What are the different types of facelift, and how do they differ?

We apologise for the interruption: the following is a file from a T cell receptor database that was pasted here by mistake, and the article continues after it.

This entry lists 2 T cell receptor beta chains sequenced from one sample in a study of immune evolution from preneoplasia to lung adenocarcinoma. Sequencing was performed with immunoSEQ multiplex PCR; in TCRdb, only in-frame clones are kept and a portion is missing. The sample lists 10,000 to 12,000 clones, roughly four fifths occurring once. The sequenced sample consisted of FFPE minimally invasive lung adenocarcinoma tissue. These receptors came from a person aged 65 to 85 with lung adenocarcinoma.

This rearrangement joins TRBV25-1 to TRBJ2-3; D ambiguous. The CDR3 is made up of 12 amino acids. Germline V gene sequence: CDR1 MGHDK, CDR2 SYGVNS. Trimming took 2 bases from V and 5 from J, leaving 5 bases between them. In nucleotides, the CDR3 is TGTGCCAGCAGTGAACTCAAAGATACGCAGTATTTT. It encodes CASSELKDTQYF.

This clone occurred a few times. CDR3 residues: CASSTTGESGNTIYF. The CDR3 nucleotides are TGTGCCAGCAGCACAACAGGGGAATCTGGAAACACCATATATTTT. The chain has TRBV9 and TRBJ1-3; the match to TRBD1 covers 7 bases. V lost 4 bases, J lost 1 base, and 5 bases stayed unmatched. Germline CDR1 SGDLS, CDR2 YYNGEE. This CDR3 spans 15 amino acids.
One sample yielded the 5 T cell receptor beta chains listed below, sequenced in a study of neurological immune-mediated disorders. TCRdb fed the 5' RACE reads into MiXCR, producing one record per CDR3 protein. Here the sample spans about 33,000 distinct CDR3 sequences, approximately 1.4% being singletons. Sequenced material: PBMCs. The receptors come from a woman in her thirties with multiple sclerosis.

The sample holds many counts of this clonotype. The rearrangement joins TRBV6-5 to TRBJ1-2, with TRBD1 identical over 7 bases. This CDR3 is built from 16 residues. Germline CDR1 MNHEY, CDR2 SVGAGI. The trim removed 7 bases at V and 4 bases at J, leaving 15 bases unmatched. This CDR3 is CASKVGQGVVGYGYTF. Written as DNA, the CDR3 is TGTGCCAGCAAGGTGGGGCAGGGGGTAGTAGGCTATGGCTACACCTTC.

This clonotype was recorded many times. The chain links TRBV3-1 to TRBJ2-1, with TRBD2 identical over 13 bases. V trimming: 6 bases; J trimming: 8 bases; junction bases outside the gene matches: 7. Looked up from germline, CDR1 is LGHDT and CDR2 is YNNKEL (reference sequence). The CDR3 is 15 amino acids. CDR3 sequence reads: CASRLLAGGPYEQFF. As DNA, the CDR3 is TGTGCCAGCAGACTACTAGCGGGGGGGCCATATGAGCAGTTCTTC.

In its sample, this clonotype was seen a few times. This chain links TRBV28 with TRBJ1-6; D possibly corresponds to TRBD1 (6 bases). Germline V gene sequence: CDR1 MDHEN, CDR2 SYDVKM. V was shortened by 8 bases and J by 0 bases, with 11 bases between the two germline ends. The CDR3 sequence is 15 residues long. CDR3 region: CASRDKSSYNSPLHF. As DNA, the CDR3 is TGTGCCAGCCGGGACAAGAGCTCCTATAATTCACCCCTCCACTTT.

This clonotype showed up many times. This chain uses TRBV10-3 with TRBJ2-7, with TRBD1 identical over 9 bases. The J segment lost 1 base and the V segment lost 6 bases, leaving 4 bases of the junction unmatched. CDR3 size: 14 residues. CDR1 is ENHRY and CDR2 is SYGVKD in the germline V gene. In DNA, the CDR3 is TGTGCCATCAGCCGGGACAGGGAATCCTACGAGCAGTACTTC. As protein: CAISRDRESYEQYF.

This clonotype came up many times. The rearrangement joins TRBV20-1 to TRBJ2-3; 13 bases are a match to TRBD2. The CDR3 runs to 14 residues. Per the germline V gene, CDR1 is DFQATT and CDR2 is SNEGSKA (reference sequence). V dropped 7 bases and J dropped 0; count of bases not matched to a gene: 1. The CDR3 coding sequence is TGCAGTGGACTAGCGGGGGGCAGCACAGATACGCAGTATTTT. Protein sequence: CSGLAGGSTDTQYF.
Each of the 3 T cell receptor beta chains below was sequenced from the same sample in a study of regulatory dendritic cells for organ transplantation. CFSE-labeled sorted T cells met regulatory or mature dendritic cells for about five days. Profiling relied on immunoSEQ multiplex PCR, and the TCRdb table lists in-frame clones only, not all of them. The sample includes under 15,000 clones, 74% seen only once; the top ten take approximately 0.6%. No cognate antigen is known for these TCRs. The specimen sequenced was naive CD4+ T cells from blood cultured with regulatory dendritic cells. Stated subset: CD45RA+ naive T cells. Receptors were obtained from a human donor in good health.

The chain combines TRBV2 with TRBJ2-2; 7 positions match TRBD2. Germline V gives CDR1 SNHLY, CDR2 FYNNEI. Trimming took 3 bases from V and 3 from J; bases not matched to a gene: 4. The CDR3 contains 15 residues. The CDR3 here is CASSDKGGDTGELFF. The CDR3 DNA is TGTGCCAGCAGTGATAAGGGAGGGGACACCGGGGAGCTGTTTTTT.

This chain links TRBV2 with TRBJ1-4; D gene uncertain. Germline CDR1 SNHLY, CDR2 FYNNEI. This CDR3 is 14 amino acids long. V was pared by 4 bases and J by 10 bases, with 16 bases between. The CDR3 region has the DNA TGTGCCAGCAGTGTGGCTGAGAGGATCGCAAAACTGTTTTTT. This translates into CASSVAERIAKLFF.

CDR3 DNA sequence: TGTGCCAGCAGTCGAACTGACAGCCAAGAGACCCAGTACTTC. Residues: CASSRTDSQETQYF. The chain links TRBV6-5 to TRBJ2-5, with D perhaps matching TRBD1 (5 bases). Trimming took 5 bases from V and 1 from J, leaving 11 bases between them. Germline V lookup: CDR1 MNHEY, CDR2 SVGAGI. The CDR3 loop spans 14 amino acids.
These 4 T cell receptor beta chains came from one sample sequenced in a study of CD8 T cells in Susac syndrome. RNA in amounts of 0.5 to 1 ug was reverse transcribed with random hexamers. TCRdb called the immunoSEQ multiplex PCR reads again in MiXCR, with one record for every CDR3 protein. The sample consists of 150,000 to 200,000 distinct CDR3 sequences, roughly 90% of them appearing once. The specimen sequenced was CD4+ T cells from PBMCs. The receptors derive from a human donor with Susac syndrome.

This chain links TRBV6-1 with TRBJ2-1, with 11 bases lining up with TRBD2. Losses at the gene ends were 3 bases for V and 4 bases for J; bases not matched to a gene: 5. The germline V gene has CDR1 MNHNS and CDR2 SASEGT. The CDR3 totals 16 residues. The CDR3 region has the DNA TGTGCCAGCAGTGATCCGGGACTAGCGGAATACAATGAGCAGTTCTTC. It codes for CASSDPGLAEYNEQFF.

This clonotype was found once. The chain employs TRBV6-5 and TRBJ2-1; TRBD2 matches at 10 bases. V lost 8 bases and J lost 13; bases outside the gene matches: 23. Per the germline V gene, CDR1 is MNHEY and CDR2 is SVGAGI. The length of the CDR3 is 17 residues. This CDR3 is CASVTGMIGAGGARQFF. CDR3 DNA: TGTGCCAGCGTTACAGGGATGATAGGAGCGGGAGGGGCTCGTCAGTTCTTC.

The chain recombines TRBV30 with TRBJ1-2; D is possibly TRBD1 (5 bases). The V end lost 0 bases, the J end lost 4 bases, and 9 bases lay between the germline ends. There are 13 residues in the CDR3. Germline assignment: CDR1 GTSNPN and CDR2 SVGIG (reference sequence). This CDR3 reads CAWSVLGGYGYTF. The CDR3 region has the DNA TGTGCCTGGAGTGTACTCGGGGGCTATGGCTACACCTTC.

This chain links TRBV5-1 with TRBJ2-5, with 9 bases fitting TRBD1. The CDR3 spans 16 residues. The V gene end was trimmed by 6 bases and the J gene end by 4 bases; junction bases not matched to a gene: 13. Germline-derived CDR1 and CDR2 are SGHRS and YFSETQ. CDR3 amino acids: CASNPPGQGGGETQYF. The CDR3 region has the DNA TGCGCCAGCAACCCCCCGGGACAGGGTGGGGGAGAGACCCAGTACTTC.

This is a complex question, because there are so many different techniques that have been described for facelift, and the terminology is not always consistent in the literature. However, all properly performed facelifts employ some common basic principles. First, a variable length incision is made in the hairline in front of the ear, extending down along the natural creases around the front of the ear, and then possibly extending up along the backside of the ear and down along the hairline behind the ear for a variable length, depending on the needs of each individual patient. A separate small incision may be made in the natural crease under the chin to permit access to the midline of the neck, if needed. The skin of the face and neck is then elevated from the underlying soft tissues, called the SMAS in the face and the platysma muscle in the neck. This deeper layer of fascia and muscle is more resistant to stretch than the skin, and it is this deeper layer that is elevated and secured to re-contour the neck and jawline. Once the SMAS and platysma have been lifted and secured in a more youthful position, the excess redundant skin that comes back with the lift is trimmed along the incision lines and sutured back in place. Depending on the needs of the patient, liposuction of the jawline and neck, and tightening of the platysma muscle in the midline of the neck, may be performed through the incision under the chin for patients with significant fat accumulation or laxity in the neck. The thing that distinguishes different types of facelift procedures is the technique used for management of the SMAS and platysma. A SMAS plication involves folding the SMAS over onto itself as the tissues are lifted and suturing the layers together to support the lift. A SMAS imbrication procedure involves excising or removing a variable width strip of SMAS and platysma around the ear and approximating and securing the free edges together to support the lift. A deep plane facelift involves developing a separate plane of dissection underneath the SMAS layer to allow release of ligamentous attachments along the jawline and in the midface to allow additional mobilization of the SMAS during the lift. This is primarily to allow additional improvement in area of the nasolabial fold and midface. There are other variations related to suturing techniques and vectors of pull that distinguish facelift techniques. There are pros and cons to each facelift techniques, and the choice of facelift technique is dependent on the skill, experience, and preference of the operating surgeon. However, there has been no consistent evidence in the medical literature to demonstrate any advantage of one technique over another, in terms of outcome, complications, or longevity of results. Most experienced facelift surgeons have likely performed all of these techniques and utilize each to some degree based on the anatomy, concerns, and goals of each individual patient.